FOOD is at the top of the bill once again this year as the annual Glasgow Mela rolls into town.

This year’s colourful event in Kelvingrove Park is set to be bigger and better than ever with every taste and diet catered for.

Organisers have divulged all the catering details, releasing the names of all the food providers who will be pitching up tent for the day in the West End, and what they will be dishing out to the tens of thousands who are expected to flock to the park on Sunday.

Red Cherry and Shangreela will be on hand, dishing out hot and spicy Indian main meals, including rice and a variety of vegetable and meat curries. Other festival favourites will be on the site, including Burger Grill along with LL Catering (fish and chips), Let’s Eat (pizza and churros), Tubzee (kulfi and falooda), Moretti’s (ice-cream, coffee and cake), while Veggie Barn fires up treats for non-meat eaters.

Eight other specialty food providers will be on hand, including Chipstix (potato skewers), Charcoals (Indian barbeque), Babu Kitchen (Bombay street food), Mad About Donuts (donuts), Nomad Pizza (pizza), Pad T’Aye (Thai street food), Shri Bheema’s (South Asian) and Hector & Harriet (crepes and gourmet donuts).


Six By Nico ventures to England with Manchester branch

As well as top food and drink, overall, Mela-goers are in for a treat this year as the annual event takes a new direction.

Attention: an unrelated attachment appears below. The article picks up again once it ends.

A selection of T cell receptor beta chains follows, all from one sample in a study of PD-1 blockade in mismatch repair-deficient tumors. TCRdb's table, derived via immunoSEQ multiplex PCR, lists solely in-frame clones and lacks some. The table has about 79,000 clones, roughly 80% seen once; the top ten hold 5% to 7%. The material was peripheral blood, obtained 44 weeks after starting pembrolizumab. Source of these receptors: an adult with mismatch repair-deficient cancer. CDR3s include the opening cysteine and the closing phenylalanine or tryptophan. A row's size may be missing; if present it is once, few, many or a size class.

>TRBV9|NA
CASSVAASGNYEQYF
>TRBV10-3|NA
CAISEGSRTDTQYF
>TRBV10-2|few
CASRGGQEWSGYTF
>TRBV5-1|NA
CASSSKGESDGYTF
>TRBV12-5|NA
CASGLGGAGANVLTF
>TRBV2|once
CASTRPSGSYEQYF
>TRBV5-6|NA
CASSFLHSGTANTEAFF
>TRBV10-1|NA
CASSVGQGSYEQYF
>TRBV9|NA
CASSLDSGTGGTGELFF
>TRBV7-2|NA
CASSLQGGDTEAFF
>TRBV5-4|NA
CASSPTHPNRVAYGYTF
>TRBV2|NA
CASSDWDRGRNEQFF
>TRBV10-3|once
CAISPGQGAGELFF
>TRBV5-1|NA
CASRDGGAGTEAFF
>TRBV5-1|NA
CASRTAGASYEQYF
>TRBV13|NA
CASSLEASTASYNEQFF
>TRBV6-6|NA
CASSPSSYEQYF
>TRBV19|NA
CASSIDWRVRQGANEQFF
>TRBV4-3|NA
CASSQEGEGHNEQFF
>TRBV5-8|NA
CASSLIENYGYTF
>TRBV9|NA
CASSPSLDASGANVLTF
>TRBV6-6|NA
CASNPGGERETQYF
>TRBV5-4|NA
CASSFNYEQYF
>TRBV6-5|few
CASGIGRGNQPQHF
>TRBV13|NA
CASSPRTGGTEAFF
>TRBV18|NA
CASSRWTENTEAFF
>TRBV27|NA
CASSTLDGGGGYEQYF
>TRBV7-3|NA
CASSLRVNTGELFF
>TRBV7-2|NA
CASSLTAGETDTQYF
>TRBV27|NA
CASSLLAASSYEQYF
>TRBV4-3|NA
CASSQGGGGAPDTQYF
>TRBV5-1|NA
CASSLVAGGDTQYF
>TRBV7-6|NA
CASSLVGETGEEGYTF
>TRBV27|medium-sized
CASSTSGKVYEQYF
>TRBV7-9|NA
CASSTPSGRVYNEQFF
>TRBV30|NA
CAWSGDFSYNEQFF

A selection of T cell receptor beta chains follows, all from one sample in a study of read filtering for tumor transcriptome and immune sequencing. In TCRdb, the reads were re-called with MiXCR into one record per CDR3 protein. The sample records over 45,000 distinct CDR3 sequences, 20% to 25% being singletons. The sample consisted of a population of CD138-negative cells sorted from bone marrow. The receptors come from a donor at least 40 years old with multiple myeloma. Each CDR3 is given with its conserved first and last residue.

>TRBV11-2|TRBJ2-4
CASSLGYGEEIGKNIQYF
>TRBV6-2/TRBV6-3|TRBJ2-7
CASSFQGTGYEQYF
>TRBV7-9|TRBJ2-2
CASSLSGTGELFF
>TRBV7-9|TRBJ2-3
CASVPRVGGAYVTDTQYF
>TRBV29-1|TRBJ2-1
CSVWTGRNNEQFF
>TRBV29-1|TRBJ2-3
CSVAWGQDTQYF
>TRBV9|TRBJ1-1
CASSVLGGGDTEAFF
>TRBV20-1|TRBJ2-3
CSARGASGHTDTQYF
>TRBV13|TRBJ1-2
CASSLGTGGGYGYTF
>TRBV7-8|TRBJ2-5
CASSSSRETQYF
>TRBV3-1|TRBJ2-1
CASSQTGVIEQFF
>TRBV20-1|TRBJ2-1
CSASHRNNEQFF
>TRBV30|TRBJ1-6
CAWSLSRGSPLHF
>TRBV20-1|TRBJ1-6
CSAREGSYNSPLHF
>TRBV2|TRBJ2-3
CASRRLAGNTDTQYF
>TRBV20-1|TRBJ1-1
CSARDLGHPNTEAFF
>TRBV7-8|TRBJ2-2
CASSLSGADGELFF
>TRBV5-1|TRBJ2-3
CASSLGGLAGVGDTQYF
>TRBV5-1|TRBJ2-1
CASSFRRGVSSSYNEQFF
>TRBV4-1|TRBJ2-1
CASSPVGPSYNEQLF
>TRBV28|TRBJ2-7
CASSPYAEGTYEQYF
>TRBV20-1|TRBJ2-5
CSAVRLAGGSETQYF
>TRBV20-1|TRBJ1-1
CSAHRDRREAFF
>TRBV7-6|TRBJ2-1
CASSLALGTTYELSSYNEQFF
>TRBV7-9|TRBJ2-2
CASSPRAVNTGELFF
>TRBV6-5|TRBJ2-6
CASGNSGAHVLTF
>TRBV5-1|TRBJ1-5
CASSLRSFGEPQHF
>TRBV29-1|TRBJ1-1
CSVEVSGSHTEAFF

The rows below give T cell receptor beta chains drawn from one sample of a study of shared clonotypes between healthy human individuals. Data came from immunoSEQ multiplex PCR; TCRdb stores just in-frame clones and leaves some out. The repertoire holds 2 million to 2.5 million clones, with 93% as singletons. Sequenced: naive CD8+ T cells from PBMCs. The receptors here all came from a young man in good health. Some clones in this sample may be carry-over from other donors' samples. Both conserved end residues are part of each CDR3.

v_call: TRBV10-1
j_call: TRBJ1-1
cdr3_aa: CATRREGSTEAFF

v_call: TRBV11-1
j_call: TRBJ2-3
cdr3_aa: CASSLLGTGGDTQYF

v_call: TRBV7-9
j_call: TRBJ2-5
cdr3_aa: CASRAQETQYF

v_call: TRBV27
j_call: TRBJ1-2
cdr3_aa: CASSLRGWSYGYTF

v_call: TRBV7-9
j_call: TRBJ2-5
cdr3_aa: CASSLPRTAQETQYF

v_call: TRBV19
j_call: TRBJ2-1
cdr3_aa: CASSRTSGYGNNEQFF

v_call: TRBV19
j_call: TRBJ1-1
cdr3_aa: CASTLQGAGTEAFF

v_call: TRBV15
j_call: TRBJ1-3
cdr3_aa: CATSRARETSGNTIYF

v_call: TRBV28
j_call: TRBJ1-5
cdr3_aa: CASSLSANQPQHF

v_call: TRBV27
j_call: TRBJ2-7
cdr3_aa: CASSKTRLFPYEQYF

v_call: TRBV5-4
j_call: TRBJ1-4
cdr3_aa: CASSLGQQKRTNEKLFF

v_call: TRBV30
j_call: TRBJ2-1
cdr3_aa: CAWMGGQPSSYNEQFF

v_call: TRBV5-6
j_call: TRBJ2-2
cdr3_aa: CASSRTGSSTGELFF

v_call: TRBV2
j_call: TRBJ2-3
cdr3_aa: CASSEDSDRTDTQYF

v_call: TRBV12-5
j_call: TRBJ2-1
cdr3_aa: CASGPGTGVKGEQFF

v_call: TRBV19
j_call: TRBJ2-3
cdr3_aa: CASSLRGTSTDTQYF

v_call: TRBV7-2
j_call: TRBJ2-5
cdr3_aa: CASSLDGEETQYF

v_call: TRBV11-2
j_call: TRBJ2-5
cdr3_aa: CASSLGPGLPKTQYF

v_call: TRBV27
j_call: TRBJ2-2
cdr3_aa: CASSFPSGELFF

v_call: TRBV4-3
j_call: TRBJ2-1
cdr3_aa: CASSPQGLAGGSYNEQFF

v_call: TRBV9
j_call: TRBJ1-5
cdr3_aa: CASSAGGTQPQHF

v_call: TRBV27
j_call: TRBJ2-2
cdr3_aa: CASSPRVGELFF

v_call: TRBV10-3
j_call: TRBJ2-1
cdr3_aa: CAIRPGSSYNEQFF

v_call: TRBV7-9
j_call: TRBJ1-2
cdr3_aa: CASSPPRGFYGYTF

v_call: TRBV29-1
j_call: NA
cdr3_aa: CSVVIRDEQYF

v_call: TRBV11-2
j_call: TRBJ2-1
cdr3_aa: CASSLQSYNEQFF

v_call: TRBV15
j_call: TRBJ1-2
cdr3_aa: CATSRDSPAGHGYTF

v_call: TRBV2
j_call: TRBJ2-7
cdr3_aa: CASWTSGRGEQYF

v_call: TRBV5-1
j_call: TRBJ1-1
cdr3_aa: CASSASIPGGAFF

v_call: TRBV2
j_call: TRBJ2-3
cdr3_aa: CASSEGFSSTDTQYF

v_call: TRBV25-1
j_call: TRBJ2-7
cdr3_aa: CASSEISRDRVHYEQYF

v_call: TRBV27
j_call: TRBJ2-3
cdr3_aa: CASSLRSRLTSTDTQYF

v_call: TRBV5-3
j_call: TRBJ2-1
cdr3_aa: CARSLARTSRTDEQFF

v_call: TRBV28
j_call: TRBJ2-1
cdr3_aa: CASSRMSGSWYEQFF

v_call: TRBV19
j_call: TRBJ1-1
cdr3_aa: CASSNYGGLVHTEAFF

For the first time, the event is being programmed and curated by the Scottish-Asian Creative Artists Network who are aiming to explore the Scottish-Asian and British-Asian experience. The team is hoping to transform the Mela into a platform for activism through arts and culture, to nurture and grow local artists.

This year’s programme focuses on South Indian language and songs featuring everything from anti-caste protest songs from local noise-rocker Kapil Seshasayee to Scotland’s very first Sufi Qawwali group.

Deepa Nair Rasiya, who has been described as a “pioneering and innovative composer with a deeply soul-stirring vocal style”, will also be making an appearance.

In another first for the Glasgow Mela, the event will be hosting an artist-in-residence, Mila Brown. Mila will be at Kelvingrove Park all day, inviting all Mela-goers to help her make a new piece of work. In a year of change, families will also find comedians, poets and a ceilidh.


Bo & Birdy Glasgow offering graduates free meal - if they get First Class honours degree

Glasgow Mela’s programmers for 2019 said: “The Scottish-Asian Creative Artists’ Network are proud to present our vision for Glasgow Mela, promoting the visibility of plural South Asian transnational and diasporic identities through new artistic expressions.

“We are excited about the change we have been able to enact through this year’s programme, and the opportunities we’ve been able to create for local artists.”

Glasgow’s first Mela was in 1990 as part of the European City of Culture and was an indoor celebration at the then newly-opened Tramway.

It has since grown into a massive outdoor event which attracts tens of thousands of visitors and hundreds of artists and performers from all over the world.

Coming from the Sanskrit word “to meet”, the Mela has become an eagerly-anticipated fixture on the cultural calendar of the city every summer.

Read more of today's top Glasgow stories.

The event starts at noon and runs until 8pm. It is free to attend.